Harry Potter and the Prisoner of Azkaban Social Sensitivity

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features such social issues as crime, punishment, and justice. Black's unfair incarceration and public disgrace are revealed during the novel's climax. Peter Pettigrew, the actual culprit, has dishonorably avoided legal repercussions for his criminal transgressions against James and Lily Potter and the Muggles that he massacred with one curse. By allowing Black to be punished for his crimes, Pettigrew cowardly refused to be accountable for his decisions and actions.

Harry's ability to recognize Black's innocence and offer him redemption indicates his moral character. Also, Harry's merciful treatment of Pettigrew despite his heinous behavior exemplifies Harry's sense of fairness and tolerance toward others. Harry patiently avoided assaulting Marge Dursley with magic until she insulted his parents, an unforgivable act. Perhaps Voldemort is the only culprit that Harry would be unable to interact with without bias because of the atrocities he has committed on Harry's parents and friends. Rowling injects...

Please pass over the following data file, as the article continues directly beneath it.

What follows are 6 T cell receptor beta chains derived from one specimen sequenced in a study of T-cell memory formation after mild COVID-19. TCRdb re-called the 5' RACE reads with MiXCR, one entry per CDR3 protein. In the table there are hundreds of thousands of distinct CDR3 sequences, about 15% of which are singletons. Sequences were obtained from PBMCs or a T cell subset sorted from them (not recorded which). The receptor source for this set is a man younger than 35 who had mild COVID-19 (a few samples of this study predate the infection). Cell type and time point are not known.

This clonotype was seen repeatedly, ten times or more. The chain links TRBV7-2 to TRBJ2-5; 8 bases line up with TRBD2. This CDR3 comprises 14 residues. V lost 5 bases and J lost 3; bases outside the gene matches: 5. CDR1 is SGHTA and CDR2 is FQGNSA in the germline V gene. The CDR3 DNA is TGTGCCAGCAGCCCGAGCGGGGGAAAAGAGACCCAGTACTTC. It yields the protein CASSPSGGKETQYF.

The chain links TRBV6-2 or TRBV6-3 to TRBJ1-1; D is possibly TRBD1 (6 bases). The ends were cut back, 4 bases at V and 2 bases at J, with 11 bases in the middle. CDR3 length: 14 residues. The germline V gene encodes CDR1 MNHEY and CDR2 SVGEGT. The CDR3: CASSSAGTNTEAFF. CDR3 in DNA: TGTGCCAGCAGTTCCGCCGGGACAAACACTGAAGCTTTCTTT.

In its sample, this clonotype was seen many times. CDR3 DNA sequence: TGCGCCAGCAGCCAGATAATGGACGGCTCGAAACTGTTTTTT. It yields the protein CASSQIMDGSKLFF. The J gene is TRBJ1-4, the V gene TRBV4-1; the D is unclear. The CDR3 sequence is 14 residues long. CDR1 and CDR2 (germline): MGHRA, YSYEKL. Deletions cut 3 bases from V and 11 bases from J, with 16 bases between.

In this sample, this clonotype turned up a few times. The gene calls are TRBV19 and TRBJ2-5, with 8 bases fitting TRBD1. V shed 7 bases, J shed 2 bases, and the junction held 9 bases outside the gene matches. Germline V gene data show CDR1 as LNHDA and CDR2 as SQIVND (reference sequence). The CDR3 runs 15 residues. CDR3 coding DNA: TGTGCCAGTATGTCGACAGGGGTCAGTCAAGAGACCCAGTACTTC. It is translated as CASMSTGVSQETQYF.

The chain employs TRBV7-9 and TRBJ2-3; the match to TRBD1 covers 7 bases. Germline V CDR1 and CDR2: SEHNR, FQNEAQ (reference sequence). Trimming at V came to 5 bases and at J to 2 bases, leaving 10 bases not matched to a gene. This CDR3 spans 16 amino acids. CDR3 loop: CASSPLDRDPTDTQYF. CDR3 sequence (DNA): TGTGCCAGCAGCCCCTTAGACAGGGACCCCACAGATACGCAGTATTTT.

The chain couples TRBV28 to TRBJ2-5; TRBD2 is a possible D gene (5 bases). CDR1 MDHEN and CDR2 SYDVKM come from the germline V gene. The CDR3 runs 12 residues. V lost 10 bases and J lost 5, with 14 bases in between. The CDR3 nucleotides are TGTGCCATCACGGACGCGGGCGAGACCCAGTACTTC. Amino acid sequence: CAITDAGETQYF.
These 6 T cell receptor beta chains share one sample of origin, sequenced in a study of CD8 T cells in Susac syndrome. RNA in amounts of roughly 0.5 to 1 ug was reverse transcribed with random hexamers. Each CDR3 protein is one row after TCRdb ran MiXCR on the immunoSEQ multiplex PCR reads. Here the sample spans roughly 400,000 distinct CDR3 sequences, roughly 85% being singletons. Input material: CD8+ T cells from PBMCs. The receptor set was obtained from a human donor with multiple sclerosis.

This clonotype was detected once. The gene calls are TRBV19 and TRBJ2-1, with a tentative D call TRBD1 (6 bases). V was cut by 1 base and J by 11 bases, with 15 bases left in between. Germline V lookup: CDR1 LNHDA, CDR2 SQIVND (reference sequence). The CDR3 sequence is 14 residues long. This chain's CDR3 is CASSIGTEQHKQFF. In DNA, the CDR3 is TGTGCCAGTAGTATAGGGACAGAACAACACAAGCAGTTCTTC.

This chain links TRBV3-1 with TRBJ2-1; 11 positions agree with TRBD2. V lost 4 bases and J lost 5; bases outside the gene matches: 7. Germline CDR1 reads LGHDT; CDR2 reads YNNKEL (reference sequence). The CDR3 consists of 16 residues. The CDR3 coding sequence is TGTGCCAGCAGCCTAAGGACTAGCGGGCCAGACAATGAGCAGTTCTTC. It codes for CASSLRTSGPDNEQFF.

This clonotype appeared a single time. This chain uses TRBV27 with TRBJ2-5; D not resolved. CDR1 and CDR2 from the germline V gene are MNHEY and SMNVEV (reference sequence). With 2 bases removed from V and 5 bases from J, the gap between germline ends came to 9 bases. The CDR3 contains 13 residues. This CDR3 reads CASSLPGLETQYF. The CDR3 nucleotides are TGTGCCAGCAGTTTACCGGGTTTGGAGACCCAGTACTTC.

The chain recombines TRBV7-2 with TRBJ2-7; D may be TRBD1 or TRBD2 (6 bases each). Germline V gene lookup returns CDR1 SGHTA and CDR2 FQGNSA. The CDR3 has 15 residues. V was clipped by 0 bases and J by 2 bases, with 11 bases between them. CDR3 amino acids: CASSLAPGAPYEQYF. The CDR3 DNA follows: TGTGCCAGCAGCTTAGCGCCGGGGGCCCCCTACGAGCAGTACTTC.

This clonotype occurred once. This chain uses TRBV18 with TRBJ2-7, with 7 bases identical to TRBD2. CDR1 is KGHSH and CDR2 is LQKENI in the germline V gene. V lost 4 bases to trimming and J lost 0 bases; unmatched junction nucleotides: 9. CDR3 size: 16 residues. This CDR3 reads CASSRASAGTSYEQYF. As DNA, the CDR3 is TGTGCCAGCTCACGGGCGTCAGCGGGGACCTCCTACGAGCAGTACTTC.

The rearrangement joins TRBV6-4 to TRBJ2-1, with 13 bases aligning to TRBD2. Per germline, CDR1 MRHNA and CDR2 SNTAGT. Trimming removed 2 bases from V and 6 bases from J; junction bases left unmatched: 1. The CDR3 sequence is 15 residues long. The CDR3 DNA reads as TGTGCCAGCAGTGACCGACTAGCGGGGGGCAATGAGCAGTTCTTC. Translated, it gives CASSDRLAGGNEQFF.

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This section contains 699 words
(approx. 2 pages at 400 words per page)
Buy the Harry Potter and the Prisoner of Azkaban Study Guide
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